The sudden dissolution of the House of Representatives (HoR) and ensuing split in the ruling Nepal Communist Party (NCP) has astonished both domestic and external observers alike. There is no dearth of people, who see the current turmoil as the fallout of big powers’ rivalry on the Nepali soil. But this line of thought appears defective, and at the same time it also exposes the nation’s eroding sovereignty and ability to handle the tricky internal dynamics. But what is true is that the foreign players have come to the scene as the Himalayan nation again risks turning into the state of ‘controlled instability.’
Just recently, a delegation of Communist Party of China (CPC) made a whirlwind trip to Nepal and met the leaders of both factions of NCP as well as the opposition parties. Many interpreted China’s diplomatic activism as its desperate attempt to prevent the split of the NCP. The Indian and Western media outlets and experts tried to build a narrative of Chinese intervention in the internal affairs of Nepal but a spokesman of the Chinese foreign ministry refuted such accusation and stated that China had no policy of interfering in the domestic affairs of other nations. Nepali politics has already turned haywire before the Chinese delegation, led by Vice Minister of CPC’s International Department Guo Yezhou, arrived here. As the media reported, the Chinese team tried to navigate the shifting sands of Nepali politics and its geopolitical implications. They also enquired about the possibility of the unity within the fractured NCP. The Chinese leaders listened to the views of Nepali leaders more and put forth their own less before them.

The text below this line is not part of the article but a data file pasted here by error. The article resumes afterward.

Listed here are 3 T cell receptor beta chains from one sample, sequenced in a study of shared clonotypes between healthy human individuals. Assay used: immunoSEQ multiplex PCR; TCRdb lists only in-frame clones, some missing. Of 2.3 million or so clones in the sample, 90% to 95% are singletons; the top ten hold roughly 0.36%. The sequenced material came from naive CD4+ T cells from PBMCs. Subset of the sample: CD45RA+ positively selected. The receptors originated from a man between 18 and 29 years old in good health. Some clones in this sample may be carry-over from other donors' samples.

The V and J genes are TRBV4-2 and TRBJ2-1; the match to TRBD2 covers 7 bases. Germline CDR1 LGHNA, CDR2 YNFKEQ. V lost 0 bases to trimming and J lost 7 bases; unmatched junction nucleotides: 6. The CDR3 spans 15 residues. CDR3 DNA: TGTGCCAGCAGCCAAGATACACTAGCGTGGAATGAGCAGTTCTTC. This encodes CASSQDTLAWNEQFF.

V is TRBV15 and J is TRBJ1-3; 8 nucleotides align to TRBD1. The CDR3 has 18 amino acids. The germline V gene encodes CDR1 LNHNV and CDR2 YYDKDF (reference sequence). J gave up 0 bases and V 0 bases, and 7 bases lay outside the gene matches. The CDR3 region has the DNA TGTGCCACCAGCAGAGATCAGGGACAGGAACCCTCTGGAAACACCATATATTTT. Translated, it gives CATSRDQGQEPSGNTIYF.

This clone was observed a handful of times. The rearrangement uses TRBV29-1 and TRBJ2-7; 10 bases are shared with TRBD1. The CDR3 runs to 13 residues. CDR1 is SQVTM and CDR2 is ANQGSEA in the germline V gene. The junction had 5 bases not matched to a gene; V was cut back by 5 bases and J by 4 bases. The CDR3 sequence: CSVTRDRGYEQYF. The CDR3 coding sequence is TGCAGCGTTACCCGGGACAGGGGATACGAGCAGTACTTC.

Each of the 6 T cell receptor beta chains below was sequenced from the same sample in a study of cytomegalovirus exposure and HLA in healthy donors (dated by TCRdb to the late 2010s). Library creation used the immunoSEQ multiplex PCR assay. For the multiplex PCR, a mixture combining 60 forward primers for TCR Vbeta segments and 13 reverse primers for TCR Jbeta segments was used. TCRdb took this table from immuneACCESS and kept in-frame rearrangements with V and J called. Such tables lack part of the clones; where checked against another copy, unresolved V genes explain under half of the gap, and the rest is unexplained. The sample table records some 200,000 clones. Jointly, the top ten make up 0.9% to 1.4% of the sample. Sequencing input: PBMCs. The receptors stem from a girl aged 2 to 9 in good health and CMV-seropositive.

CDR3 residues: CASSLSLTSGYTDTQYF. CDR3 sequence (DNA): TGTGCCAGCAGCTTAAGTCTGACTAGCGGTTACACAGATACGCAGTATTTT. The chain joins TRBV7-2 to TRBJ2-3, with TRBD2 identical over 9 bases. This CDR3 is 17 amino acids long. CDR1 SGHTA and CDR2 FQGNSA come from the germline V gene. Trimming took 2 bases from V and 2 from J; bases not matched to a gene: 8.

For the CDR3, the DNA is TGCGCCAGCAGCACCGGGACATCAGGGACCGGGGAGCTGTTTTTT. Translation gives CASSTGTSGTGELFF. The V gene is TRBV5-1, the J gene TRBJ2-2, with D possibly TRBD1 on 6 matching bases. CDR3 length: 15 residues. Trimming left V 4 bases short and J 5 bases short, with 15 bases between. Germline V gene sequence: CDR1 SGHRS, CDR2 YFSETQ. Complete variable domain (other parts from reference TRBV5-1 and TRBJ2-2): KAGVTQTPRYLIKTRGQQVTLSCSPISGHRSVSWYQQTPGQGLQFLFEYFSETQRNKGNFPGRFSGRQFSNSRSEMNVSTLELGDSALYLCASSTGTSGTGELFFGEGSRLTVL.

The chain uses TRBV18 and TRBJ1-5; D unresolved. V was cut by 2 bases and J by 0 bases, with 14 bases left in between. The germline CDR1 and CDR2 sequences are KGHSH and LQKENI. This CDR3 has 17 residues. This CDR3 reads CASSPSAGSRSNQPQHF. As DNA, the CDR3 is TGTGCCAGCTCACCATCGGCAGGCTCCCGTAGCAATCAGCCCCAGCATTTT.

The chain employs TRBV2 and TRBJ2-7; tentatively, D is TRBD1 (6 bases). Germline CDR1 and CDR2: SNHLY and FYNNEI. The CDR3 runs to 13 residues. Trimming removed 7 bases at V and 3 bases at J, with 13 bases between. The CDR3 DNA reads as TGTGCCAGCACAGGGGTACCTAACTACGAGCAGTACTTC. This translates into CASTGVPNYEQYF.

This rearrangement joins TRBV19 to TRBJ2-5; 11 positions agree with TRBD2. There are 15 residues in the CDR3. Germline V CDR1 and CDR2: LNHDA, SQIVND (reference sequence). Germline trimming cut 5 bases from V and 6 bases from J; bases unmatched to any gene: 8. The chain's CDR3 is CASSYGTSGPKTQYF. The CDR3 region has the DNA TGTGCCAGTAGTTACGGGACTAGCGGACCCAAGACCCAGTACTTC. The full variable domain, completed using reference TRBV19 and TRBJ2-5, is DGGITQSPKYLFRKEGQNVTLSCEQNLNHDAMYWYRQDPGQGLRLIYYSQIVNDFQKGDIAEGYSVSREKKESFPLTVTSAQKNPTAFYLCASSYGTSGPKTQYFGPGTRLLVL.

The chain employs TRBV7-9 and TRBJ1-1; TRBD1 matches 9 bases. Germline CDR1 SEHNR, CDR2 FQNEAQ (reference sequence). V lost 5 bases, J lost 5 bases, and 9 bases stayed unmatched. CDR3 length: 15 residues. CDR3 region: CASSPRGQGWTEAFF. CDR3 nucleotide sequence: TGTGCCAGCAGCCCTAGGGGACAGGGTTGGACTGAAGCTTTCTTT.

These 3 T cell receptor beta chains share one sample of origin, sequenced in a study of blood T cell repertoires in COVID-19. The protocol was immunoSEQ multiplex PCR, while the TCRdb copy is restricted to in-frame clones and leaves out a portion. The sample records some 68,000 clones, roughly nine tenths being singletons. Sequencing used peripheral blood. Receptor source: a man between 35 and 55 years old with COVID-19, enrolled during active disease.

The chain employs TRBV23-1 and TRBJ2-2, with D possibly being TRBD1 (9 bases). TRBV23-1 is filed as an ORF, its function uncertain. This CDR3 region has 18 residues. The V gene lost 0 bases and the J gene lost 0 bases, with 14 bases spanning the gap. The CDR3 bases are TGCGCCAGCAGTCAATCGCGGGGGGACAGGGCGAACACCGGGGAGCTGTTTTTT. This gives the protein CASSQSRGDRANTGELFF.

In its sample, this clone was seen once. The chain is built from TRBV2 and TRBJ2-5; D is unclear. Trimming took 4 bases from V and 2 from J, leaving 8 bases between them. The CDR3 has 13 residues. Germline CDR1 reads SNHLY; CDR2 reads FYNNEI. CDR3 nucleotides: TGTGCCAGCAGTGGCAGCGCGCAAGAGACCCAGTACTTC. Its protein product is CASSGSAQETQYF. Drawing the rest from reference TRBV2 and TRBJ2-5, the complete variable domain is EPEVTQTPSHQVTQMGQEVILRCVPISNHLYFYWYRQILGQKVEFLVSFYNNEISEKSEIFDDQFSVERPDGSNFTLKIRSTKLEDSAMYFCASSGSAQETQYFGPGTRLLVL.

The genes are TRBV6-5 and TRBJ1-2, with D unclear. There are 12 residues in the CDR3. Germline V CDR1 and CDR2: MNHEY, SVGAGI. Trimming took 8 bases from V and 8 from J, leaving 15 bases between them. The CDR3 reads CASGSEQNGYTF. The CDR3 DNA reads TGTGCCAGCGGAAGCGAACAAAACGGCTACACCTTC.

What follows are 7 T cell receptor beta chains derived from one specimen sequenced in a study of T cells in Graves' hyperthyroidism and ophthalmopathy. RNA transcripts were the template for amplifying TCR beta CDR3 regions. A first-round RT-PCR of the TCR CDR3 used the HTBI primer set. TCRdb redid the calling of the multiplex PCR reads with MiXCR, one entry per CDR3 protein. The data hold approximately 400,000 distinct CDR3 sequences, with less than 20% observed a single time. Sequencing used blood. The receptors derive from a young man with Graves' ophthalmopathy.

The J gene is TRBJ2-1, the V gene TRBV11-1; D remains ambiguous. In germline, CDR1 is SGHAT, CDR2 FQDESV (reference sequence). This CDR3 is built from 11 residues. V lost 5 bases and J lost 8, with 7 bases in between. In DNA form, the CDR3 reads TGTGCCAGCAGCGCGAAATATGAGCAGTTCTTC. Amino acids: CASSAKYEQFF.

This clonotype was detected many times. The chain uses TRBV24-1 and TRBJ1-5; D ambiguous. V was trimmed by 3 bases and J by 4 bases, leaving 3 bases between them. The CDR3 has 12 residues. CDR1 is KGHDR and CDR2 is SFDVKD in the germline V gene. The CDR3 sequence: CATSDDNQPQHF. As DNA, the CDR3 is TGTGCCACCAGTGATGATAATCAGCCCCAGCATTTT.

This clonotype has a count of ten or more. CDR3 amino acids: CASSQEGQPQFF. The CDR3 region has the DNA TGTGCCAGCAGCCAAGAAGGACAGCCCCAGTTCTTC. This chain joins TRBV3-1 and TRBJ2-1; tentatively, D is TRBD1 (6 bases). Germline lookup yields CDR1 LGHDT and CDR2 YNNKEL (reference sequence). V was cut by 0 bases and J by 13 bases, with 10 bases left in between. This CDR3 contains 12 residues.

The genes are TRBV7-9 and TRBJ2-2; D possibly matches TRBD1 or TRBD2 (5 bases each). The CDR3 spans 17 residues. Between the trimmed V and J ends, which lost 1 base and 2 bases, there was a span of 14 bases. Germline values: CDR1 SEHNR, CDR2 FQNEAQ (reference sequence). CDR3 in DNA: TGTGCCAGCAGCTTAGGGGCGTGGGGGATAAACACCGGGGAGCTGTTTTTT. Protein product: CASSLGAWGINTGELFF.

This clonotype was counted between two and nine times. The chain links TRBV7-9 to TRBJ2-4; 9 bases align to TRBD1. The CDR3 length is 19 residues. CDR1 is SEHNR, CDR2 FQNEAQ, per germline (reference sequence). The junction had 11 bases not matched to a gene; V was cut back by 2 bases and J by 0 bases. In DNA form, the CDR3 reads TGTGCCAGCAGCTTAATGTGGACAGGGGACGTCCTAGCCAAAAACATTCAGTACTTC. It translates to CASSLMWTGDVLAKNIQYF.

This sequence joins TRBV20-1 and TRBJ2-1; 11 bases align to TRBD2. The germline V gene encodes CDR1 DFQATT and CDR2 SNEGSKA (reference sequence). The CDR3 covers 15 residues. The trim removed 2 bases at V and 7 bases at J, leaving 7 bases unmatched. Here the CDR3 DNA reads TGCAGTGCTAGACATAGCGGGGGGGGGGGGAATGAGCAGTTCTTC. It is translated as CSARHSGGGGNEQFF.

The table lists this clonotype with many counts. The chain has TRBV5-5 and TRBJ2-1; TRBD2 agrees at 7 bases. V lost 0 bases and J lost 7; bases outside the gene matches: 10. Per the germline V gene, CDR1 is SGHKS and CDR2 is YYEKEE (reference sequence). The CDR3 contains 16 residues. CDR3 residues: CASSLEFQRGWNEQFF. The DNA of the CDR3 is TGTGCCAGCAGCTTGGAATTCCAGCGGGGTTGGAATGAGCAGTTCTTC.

But Chinese concerns are conspicuous in the wake of emerging political mess in Nepal. China has been repeatedly calling for stability, sovereignty and strong government in Nepal for two reasons. First, a predictable stability ensures the smooth functioning of large numbers China-aided projects in Nepal. Second, the anti-Chinese forces could abuse the Nepali territory to create ‘anarchy’ in Tibet, if Nepal is mired into another round of instability and loses capacity to handle the domestic challenges and foreign interference. A stable and prosperous Nepal is also equally in the interest of India because a weak Nepali state always poses a security threat to the former owing to their open, porous and unregulated border.
There are reasons why the CPC has shown its increasing interest in the NCP’s internal dispute. Both have comradely ties since Mao’s time. Nepali communist parties and CPC have developed their relations based on the principles of communist internationalism and shared their experiences and ideas to benefit the peoples of both nations.
Even if the CPC has maintained balanced ties with virtually all parties, the world’s largest communist party, under its charismatic general secretary and President Xi Jinping, has shown soft heart for the ruling communist and socialist parties across the world - from Laos to Nepal and Cuba to Venezuela. So it is no surprise to see China getting upset with the fall of NCP government that had mustered sweeping popular mandate in the 2017 federal elections.